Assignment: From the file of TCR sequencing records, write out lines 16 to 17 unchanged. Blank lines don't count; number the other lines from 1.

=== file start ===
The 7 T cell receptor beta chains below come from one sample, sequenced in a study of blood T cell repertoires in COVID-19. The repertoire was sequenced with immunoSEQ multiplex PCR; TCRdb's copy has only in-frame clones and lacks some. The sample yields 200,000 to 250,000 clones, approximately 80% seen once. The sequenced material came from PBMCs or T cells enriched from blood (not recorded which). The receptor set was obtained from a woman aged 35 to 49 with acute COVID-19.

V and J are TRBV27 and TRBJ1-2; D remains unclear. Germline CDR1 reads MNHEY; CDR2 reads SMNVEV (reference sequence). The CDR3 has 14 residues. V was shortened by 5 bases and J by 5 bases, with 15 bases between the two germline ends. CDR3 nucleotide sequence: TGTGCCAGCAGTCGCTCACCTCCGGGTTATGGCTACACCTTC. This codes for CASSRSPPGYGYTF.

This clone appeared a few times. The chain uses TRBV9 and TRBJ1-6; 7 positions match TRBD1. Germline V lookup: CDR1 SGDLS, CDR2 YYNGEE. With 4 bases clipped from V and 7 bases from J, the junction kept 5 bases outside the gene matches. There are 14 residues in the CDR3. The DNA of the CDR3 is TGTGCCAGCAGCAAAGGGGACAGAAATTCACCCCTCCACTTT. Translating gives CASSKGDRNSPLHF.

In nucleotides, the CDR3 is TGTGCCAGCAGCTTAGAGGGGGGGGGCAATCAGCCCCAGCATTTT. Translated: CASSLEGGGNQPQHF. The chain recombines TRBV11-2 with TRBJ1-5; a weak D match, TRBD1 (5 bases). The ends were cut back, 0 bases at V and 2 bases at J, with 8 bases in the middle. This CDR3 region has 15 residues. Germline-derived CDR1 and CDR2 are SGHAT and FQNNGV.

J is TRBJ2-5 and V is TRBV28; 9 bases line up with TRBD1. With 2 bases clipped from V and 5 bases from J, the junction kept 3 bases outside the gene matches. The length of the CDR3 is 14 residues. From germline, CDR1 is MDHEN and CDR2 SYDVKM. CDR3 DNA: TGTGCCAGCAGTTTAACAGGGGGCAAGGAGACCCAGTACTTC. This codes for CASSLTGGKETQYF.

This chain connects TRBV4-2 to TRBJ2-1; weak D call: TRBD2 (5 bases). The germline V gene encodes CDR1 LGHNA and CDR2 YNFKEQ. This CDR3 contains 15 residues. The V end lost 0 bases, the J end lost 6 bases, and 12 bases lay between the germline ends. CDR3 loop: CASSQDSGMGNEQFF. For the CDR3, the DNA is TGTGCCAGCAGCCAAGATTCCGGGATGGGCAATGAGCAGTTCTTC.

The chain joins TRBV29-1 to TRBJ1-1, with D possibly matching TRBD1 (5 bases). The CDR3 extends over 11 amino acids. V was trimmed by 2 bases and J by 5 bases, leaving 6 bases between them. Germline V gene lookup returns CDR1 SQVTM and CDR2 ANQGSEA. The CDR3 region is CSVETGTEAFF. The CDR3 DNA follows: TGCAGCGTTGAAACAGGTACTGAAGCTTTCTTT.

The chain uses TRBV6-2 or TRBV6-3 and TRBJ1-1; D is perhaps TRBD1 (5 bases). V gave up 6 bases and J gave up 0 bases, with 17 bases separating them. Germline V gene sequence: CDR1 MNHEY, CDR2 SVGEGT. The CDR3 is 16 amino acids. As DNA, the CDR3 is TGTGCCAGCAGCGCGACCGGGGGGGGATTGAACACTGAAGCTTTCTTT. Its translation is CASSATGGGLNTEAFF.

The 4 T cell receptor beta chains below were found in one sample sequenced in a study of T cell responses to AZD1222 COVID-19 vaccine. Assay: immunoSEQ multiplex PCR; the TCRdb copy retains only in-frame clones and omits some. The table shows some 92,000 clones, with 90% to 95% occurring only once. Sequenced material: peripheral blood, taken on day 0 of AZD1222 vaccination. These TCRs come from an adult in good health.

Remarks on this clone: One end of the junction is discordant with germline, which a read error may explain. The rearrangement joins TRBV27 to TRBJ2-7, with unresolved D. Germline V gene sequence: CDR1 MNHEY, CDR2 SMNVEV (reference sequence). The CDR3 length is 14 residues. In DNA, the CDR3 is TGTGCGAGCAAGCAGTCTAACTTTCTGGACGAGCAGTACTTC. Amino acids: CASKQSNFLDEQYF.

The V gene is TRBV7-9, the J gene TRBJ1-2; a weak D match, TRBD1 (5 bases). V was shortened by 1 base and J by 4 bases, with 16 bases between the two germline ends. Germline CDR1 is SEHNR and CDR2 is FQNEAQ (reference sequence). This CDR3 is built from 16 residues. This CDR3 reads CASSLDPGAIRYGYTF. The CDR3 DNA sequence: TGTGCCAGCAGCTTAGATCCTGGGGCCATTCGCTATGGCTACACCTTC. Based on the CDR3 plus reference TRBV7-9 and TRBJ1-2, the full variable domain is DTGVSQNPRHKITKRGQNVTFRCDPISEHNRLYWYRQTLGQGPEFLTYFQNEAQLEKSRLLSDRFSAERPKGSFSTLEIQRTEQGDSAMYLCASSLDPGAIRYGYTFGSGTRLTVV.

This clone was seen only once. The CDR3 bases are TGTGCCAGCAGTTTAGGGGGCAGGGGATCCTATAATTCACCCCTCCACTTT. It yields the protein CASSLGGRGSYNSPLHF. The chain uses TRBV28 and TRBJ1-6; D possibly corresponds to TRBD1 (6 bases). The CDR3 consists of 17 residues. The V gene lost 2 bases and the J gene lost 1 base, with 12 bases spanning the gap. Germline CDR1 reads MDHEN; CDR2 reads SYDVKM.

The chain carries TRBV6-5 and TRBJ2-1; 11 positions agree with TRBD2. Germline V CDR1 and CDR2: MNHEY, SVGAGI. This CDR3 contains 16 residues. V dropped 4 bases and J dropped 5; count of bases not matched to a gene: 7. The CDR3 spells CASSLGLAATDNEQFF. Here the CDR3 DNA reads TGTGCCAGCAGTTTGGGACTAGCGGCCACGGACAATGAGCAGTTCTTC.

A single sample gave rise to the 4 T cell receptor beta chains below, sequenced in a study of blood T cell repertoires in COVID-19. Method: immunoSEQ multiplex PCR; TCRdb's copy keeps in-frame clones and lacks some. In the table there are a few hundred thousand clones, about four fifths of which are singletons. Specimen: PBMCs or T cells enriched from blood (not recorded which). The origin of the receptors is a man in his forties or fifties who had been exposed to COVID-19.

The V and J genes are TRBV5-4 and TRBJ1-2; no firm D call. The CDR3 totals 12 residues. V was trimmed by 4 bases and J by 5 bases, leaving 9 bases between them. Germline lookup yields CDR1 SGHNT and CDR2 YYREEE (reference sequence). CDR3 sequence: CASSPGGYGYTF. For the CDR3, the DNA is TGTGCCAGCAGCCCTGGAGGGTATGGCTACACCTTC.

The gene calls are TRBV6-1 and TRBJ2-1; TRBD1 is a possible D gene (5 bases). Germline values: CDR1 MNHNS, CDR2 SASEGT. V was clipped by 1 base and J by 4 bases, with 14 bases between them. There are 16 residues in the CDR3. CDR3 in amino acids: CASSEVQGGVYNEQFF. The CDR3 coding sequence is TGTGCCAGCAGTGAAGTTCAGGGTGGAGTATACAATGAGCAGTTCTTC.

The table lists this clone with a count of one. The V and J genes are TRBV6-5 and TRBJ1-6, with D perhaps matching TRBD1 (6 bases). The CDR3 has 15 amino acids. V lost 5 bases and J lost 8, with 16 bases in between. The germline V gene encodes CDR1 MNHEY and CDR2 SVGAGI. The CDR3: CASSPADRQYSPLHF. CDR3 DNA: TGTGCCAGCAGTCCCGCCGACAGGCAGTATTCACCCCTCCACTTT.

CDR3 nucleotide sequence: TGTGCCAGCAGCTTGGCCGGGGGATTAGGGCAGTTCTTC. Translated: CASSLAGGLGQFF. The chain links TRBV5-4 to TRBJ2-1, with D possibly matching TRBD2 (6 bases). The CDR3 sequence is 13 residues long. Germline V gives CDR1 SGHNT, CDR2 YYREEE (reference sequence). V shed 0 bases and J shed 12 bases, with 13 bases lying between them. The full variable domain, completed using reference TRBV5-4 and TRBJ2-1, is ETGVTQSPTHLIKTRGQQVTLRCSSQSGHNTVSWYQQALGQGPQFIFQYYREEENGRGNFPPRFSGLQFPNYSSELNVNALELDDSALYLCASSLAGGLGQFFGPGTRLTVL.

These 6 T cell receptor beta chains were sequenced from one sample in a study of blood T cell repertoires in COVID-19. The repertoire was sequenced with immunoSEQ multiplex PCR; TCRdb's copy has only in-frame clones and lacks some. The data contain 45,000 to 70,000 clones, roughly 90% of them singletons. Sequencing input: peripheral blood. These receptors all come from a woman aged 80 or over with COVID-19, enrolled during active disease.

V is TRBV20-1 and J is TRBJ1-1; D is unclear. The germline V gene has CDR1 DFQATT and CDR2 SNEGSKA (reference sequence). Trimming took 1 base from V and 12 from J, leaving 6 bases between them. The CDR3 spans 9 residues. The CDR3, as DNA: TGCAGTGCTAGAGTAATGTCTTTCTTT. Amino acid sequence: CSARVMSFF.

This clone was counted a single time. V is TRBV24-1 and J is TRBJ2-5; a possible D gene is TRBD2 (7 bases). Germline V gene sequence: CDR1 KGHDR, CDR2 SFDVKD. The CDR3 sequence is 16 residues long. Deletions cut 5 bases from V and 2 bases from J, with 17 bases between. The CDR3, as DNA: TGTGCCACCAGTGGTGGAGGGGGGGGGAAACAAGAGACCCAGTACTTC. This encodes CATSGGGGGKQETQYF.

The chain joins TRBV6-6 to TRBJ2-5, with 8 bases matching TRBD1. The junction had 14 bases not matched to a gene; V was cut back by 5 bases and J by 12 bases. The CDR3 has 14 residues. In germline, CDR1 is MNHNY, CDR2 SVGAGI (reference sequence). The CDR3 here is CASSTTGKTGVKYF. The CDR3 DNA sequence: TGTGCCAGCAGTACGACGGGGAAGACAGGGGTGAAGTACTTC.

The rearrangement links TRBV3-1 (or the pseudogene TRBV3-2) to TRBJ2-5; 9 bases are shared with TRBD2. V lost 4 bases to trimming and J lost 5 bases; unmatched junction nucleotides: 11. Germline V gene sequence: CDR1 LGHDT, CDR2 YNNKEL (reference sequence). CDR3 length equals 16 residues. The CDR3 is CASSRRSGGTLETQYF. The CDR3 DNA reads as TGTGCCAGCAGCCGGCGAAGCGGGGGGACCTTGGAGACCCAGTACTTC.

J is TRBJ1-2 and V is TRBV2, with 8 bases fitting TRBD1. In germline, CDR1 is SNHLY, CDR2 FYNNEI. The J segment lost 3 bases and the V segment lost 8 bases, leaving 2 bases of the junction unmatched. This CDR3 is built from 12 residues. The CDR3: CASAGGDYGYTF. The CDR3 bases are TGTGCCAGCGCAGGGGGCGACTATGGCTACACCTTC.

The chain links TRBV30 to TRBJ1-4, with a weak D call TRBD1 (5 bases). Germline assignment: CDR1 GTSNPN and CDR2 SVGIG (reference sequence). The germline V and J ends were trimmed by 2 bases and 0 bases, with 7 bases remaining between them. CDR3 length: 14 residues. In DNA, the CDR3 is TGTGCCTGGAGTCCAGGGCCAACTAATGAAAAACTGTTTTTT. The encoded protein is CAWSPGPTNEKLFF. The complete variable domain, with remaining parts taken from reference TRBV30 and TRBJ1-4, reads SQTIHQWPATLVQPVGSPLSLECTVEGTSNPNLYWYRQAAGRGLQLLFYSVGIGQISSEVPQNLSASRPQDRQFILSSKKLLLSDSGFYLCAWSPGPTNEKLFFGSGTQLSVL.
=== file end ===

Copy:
The gene calls are TRBV6-1 and TRBJ2-1; TRBD1 is a possible D gene (5 bases). Germline values: CDR1 MNHNS, CDR2 SASEGT. V was clipped by 1 base and J by 4 bases, with 14 bases between them. There are 16 residues in the CDR3. CDR3 in amino acids: CASSEVQGGVYNEQFF. The CDR3 coding sequence is TGTGCCAGCAGTGAAGTTCAGGGTGGAGTATACAATGAGCAGTTCTTC.

The table lists this clone with a count of one. The V and J genes are TRBV6-5 and TRBJ1-6, with D perhaps matching TRBD1 (6 bases). The CDR3 has 15 amino acids. V lost 5 bases and J lost 8, with 16 bases in between. The germline V gene encodes CDR1 MNHEY and CDR2 SVGAGI. The CDR3: CASSPADRQYSPLHF. CDR3 DNA: TGTGCCAGCAGTCCCGCCGACAGGCAGTATTCACCCCTCCACTTT.